In his last visit to Foxburg Dane left the audience begging for more of his unique vocal artistry and sensitive interpretations of the classic American songbook. Dane’s singing runs the gamut of emotions, as he performs heartfelt passionate, humorous, joyous and touching songs that span seven decades.   Once again, an outstanding trio of jazz artists will provide the background over which Dane will display his vocal palette of emotional colors.

dane vannatter trio 2014

Daniel May, Dane Vannatter, Tony DePaolis, Mike Tomaro

The jazz trio backing Dane is composed of nationally-known jazz artists whose careers go beyond live performance into the areas of composition, movie scores, touring, recording and education. Joining Dane in creating musical magic in the intimacy of a Lincoln Hall’s acoustic and cabaret environment will be Clifford Barnes (piano), Tony DePaolis (bass) and James Moore (trumpet).

Enjoy a romantic night out enjoying smooth and grooving jazz in a candlelit night club style setting. With table seating for the cabaret, seating is limited, so be sure to reserve your tickets or your table early!

Adults: $25, ARCA Members $20, Students $5 Beer and Wine by donation.
To reserve tickets: 724-659-3153  or buy online here.

Dane Vannatter in Lincoln Hall

Dane Vannatter

Dane Vannatter

“Vannatter is one of the most jazz-savvy cabaret singers around”.  Boston Globe

Acclaimed by Carol Sloane of Concord Records as ‘my favorite among the new young male singers’, Dane Vannatter has been celebrated for his naturally beautiful voice and tasty jazz style.  Montreal’s George Evans said, “Dane Vannatter makes it sound so easy – his style is so natural and his sound so free that one could get the mistaken impression that singing isn’t work to him at all, but as simple as breathing and just as organic.”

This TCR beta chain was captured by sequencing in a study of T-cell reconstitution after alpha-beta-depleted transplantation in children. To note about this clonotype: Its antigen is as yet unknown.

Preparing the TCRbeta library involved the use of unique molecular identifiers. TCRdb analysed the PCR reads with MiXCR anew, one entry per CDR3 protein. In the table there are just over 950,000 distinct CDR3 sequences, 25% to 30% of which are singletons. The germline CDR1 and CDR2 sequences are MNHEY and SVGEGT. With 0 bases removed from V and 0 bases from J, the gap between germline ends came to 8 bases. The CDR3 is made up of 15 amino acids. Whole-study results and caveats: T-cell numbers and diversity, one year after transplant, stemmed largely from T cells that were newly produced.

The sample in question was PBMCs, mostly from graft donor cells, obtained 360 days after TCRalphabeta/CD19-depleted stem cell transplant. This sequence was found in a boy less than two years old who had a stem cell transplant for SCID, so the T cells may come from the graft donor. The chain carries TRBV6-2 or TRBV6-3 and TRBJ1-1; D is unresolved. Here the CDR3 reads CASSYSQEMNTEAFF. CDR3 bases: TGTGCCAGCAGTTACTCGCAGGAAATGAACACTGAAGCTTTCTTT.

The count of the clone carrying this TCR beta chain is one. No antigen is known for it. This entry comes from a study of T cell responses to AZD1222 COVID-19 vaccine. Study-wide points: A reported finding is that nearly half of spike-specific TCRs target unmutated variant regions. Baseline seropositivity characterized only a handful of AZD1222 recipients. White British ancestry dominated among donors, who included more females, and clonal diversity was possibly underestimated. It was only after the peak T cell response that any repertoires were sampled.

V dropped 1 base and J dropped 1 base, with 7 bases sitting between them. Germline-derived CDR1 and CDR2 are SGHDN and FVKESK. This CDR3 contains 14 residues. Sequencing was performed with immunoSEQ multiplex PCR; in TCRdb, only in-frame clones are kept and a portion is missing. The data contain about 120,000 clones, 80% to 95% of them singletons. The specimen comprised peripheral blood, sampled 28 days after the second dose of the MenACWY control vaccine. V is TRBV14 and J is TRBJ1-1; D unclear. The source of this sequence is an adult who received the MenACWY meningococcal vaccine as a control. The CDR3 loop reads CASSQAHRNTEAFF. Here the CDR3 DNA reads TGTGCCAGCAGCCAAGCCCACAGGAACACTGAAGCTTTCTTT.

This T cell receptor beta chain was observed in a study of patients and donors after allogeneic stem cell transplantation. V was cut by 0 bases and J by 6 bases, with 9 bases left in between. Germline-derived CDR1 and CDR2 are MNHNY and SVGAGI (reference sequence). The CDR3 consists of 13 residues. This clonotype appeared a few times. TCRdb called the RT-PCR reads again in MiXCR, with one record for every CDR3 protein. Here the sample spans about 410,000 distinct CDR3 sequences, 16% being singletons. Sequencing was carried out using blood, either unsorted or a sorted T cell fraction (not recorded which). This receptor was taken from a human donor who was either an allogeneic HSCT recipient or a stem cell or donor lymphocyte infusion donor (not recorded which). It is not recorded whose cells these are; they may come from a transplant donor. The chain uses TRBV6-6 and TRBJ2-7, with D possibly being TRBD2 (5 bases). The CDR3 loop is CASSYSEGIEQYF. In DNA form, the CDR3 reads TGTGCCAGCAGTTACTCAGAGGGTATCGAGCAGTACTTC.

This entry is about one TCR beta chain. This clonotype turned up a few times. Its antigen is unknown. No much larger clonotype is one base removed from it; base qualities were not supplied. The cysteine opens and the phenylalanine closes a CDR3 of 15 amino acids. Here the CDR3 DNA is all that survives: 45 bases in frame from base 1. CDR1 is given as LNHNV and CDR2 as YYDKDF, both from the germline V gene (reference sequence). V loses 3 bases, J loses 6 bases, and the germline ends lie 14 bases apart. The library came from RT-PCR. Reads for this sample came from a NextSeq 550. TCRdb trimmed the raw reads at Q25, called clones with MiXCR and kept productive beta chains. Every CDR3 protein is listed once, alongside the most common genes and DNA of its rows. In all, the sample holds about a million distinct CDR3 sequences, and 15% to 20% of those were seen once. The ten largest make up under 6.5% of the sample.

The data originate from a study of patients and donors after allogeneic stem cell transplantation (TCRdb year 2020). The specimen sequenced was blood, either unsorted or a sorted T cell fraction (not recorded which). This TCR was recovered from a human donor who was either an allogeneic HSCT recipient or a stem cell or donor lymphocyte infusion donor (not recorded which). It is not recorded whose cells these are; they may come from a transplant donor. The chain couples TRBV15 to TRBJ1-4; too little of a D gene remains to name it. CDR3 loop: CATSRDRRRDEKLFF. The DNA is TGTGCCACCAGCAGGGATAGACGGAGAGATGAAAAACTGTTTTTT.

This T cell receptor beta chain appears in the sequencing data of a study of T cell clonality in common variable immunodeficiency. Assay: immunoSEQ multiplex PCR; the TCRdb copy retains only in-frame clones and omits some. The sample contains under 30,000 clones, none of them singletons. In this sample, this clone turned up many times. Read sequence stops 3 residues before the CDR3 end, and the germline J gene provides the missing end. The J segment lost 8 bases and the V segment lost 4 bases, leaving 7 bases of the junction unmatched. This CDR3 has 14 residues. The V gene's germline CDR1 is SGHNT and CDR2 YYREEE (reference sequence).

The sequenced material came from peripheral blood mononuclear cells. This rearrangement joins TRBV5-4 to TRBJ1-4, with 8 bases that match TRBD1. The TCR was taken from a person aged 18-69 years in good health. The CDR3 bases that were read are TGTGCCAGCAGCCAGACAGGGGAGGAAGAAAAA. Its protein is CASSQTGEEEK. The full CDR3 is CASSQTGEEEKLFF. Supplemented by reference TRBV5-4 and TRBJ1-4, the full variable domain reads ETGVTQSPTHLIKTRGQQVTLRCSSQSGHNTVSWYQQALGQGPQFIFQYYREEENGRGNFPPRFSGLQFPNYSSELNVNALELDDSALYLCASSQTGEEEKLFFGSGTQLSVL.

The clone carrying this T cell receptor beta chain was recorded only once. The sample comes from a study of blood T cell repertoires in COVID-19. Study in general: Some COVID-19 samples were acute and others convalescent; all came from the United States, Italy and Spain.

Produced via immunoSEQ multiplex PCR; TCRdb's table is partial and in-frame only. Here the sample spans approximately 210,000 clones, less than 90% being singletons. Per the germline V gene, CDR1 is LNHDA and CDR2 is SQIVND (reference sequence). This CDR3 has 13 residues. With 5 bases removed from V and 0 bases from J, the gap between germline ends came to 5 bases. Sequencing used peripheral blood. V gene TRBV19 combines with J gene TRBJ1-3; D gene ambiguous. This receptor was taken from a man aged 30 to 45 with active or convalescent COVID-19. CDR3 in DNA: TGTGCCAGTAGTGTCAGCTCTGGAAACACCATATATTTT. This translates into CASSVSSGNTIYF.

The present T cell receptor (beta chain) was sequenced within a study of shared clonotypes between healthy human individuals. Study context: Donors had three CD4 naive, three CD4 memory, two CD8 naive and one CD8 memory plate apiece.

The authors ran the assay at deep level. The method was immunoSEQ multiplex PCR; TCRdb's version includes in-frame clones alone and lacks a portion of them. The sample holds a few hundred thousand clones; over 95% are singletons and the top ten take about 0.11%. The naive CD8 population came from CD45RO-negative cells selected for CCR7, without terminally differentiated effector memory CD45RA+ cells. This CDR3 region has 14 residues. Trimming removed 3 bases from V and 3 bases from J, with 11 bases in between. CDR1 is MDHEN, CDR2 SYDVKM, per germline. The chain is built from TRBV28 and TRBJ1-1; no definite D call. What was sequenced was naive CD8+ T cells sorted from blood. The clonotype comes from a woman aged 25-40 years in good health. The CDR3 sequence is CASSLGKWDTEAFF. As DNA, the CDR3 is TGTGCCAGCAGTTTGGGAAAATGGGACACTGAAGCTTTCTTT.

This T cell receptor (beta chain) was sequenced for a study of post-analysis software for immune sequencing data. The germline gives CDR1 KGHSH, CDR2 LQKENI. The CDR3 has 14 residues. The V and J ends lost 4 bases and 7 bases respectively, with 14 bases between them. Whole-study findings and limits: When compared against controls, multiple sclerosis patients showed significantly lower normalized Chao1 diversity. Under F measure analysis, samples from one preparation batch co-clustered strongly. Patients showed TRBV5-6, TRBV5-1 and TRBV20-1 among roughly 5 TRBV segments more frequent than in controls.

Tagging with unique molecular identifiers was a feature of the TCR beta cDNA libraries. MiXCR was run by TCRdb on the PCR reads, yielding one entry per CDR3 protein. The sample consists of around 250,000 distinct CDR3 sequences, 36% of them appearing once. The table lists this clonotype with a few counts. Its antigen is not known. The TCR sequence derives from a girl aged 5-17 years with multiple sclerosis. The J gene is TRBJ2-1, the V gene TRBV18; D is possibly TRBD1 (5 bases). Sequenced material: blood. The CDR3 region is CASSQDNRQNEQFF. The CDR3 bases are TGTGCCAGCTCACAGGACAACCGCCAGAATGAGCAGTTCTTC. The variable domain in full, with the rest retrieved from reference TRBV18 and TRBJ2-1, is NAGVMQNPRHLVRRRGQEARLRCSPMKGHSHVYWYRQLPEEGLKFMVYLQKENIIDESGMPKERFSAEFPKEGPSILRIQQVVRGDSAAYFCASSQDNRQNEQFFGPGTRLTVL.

Dane Vannatter hails from Muncie, Indiana where his grandparents were Church of God ministers who traveled the country playing and singing for death row prisoners. He attributes his love of music to his grandmother, who lovingly taught him to play the piano and introduced him to the wonderful complexities of harmony. Equally influential in Dane’s early musical experience was his father’s love of jazz and masters of the song, such as Kay Starr and Billie Holiday. His father’s extensive and varied album collection provided the vehicle through which the young Dane began to learn and experience the art of interpreting song. Whether they use their talents in the popular or classical music genres, most singers begin to reach a vocal maturity in their late 20’s or early 30’s. It was at this age that Dane began to approach singing very seriously as a result of an invitation to participate in a contest in Boston.

Currently living in Pittsburgh, Dane has received Bistro awards for Outstanding Vocalist and for his recording, Flight, by the critics of BackStage in New York. He has been acclaimed by reviewers at The New York Post, The Boston Globe and BackStage for a style that “blends facets of cabaret and jazz with intelligence and care”.

The Boston Globe remarks: “Dane Vannatter’s distinctive style leaves an imprint on whatever music he sings. His voice has a floating quality that gets in your head and won’t leave…his music is a swinging, soaring adventure!” He has been nominated for four MAC awards and has been a Nightlife Award finalist.

Patti LaBelle and Dane Vannatter

Patti LaBelle and Dane Vannatter

Dane has performed for several years at the annual Mabel Mercer Cabaret Convention at Town Hall in New York City and performed in venues nationally and internationally. In Pittsburgh, Dane has performed for the First Fridays at the Frick series and sings regularly at the Fairmont Hotel’s Jazz at Andy’s and James Street Gastropub & Speakeasy.

On July 31, 2015 Dane was called to the stage by Patti LaBelle during her concert in Columbus, Ohio. After hearing Dane sing and inviting him to duet on her classic “Lady Marmalade” Patti exclaimed “You better sing, fool. My God!.”

Dane is a gentleman with a particular passion for lending his considerable talents in support of such noble causes as pancreatic cancer research and the Adagio Health Organization, which serves more than 100,000 Western Pennsylvanians regardless of income or insurance.